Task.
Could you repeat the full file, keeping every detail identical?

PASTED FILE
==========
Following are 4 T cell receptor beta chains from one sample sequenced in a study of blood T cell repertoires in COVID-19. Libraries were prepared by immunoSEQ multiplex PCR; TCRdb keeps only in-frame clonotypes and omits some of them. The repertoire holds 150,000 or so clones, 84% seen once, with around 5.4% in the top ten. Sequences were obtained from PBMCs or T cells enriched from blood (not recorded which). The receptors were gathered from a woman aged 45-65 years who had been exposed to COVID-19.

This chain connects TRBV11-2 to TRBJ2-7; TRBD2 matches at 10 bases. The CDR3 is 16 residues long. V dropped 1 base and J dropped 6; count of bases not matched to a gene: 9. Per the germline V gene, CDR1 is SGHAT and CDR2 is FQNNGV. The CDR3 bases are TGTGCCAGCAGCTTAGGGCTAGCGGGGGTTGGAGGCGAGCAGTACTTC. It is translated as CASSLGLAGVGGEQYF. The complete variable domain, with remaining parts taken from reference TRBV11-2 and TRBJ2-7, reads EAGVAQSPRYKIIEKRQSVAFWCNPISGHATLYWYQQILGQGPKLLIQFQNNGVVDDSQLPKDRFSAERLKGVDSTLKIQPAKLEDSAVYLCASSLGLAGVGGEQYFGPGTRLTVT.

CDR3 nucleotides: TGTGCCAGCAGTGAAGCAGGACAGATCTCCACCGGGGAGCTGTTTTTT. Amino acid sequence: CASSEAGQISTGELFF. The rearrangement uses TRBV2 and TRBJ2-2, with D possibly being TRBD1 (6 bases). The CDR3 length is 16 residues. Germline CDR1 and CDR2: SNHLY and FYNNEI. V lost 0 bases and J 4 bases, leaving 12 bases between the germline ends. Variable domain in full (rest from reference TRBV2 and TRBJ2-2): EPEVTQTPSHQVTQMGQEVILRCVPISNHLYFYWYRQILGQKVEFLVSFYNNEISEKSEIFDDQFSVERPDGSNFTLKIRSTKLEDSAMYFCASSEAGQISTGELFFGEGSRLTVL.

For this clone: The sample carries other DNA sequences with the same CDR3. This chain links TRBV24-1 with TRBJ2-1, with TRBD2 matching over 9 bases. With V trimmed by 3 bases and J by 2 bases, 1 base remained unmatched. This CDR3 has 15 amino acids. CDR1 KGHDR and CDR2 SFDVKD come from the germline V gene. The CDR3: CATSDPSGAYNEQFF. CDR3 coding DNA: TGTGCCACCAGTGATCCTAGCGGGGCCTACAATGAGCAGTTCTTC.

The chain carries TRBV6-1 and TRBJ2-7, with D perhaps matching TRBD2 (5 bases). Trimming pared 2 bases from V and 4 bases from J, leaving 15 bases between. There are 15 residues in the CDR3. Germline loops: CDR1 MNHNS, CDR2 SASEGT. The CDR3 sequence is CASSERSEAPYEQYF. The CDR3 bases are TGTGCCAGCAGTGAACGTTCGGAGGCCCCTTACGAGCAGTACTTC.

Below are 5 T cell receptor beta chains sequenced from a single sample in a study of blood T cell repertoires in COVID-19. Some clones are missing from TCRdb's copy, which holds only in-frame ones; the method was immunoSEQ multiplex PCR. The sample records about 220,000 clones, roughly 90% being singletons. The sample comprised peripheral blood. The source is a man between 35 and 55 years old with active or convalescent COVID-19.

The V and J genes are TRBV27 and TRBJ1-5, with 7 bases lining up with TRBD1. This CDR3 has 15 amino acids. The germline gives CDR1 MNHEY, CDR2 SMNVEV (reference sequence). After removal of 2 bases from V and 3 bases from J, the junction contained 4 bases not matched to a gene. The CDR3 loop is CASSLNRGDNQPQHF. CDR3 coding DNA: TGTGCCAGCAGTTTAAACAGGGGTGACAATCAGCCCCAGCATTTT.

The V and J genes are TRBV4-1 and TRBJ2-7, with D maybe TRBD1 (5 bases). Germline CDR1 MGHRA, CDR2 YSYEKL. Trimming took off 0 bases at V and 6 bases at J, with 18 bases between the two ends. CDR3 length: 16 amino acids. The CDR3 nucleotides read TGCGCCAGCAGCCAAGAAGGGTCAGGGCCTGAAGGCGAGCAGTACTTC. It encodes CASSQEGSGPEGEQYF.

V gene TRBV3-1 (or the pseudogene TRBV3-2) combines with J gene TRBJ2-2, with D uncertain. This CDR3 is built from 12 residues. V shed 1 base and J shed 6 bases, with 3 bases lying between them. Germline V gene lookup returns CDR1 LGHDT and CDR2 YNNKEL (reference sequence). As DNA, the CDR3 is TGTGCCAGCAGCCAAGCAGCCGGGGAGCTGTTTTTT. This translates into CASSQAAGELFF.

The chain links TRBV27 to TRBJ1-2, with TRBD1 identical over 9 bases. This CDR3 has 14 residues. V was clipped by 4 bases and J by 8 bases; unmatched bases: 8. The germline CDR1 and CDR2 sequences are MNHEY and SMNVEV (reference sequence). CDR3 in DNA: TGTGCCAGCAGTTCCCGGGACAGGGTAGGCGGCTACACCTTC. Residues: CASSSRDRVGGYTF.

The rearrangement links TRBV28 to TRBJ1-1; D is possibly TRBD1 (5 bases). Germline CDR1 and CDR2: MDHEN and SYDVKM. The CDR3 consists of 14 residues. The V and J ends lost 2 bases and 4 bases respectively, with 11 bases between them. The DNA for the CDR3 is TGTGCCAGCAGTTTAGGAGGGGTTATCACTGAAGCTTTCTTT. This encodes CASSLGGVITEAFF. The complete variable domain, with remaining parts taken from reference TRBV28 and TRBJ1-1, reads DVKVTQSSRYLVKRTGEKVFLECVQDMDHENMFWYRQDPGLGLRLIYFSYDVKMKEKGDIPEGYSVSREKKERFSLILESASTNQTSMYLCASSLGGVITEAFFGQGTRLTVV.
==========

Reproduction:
Following are 4 T cell receptor beta chains from one sample sequenced in a study of blood T cell repertoires in COVID-19. Libraries were prepared by immunoSEQ multiplex PCR; TCRdb keeps only in-frame clonotypes and omits some of them. The repertoire holds 150,000 or so clones, 84% seen once, with around 5.4% in the top ten. Sequences were obtained from PBMCs or T cells enriched from blood (not recorded which). The receptors were gathered from a woman aged 45-65 years who had been exposed to COVID-19.

This chain connects TRBV11-2 to TRBJ2-7; TRBD2 matches at 10 bases. The CDR3 is 16 residues long. V dropped 1 base and J dropped 6; count of bases not matched to a gene: 9. Per the germline V gene, CDR1 is SGHAT and CDR2 is FQNNGV. The CDR3 bases are TGTGCCAGCAGCTTAGGGCTAGCGGGGGTTGGAGGCGAGCAGTACTTC. It is translated as CASSLGLAGVGGEQYF. The complete variable domain, with remaining parts taken from reference TRBV11-2 and TRBJ2-7, reads EAGVAQSPRYKIIEKRQSVAFWCNPISGHATLYWYQQILGQGPKLLIQFQNNGVVDDSQLPKDRFSAERLKGVDSTLKIQPAKLEDSAVYLCASSLGLAGVGGEQYFGPGTRLTVT.

CDR3 nucleotides: TGTGCCAGCAGTGAAGCAGGACAGATCTCCACCGGGGAGCTGTTTTTT. Amino acid sequence: CASSEAGQISTGELFF. The rearrangement uses TRBV2 and TRBJ2-2, with D possibly being TRBD1 (6 bases). The CDR3 length is 16 residues. Germline CDR1 and CDR2: SNHLY and FYNNEI. V lost 0 bases and J 4 bases, leaving 12 bases between the germline ends. Variable domain in full (rest from reference TRBV2 and TRBJ2-2): EPEVTQTPSHQVTQMGQEVILRCVPISNHLYFYWYRQILGQKVEFLVSFYNNEISEKSEIFDDQFSVERPDGSNFTLKIRSTKLEDSAMYFCASSEAGQISTGELFFGEGSRLTVL.

For this clone: The sample carries other DNA sequences with the same CDR3. This chain links TRBV24-1 with TRBJ2-1, with TRBD2 matching over 9 bases. With V trimmed by 3 bases and J by 2 bases, 1 base remained unmatched. This CDR3 has 15 amino acids. CDR1 KGHDR and CDR2 SFDVKD come from the germline V gene. The CDR3: CATSDPSGAYNEQFF. CDR3 coding DNA: TGTGCCACCAGTGATCCTAGCGGGGCCTACAATGAGCAGTTCTTC.

The chain carries TRBV6-1 and TRBJ2-7, with D perhaps matching TRBD2 (5 bases). Trimming pared 2 bases from V and 4 bases from J, leaving 15 bases between. There are 15 residues in the CDR3. Germline loops: CDR1 MNHNS, CDR2 SASEGT. The CDR3 sequence is CASSERSEAPYEQYF. The CDR3 bases are TGTGCCAGCAGTGAACGTTCGGAGGCCCCTTACGAGCAGTACTTC.

Below are 5 T cell receptor beta chains sequenced from a single sample in a study of blood T cell repertoires in COVID-19. Some clones are missing from TCRdb's copy, which holds only in-frame ones; the method was immunoSEQ multiplex PCR. The sample records about 220,000 clones, roughly 90% being singletons. The sample comprised peripheral blood. The source is a man between 35 and 55 years old with active or convalescent COVID-19.

The V and J genes are TRBV27 and TRBJ1-5, with 7 bases lining up with TRBD1. This CDR3 has 15 amino acids. The germline gives CDR1 MNHEY, CDR2 SMNVEV (reference sequence). After removal of 2 bases from V and 3 bases from J, the junction contained 4 bases not matched to a gene. The CDR3 loop is CASSLNRGDNQPQHF. CDR3 coding DNA: TGTGCCAGCAGTTTAAACAGGGGTGACAATCAGCCCCAGCATTTT.

The V and J genes are TRBV4-1 and TRBJ2-7, with D maybe TRBD1 (5 bases). Germline CDR1 MGHRA, CDR2 YSYEKL. Trimming took off 0 bases at V and 6 bases at J, with 18 bases between the two ends. CDR3 length: 16 amino acids. The CDR3 nucleotides read TGCGCCAGCAGCCAAGAAGGGTCAGGGCCTGAAGGCGAGCAGTACTTC. It encodes CASSQEGSGPEGEQYF.

V gene TRBV3-1 (or the pseudogene TRBV3-2) combines with J gene TRBJ2-2, with D uncertain. This CDR3 is built from 12 residues. V shed 1 base and J shed 6 bases, with 3 bases lying between them. Germline V gene lookup returns CDR1 LGHDT and CDR2 YNNKEL (reference sequence). As DNA, the CDR3 is TGTGCCAGCAGCCAAGCAGCCGGGGAGCTGTTTTTT. This translates into CASSQAAGELFF.

The chain links TRBV27 to TRBJ1-2, with TRBD1 identical over 9 bases. This CDR3 has 14 residues. V was clipped by 4 bases and J by 8 bases; unmatched bases: 8. The germline CDR1 and CDR2 sequences are MNHEY and SMNVEV (reference sequence). CDR3 in DNA: TGTGCCAGCAGTTCCCGGGACAGGGTAGGCGGCTACACCTTC. Residues: CASSSRDRVGGYTF.

The rearrangement links TRBV28 to TRBJ1-1; D is possibly TRBD1 (5 bases). Germline CDR1 and CDR2: MDHEN and SYDVKM. The CDR3 consists of 14 residues. The V and J ends lost 2 bases and 4 bases respectively, with 11 bases between them. The DNA for the CDR3 is TGTGCCAGCAGTTTAGGAGGGGTTATCACTGAAGCTTTCTTT. This encodes CASSLGGVITEAFF. The complete variable domain, with remaining parts taken from reference TRBV28 and TRBJ1-1, reads DVKVTQSSRYLVKRTGEKVFLECVQDMDHENMFWYRQDPGLGLRLIYFSYDVKMKEKGDIPEGYSVSREKKERFSLILESASTNQTSMYLCASSLGGVITEAFFGQGTRLTVV.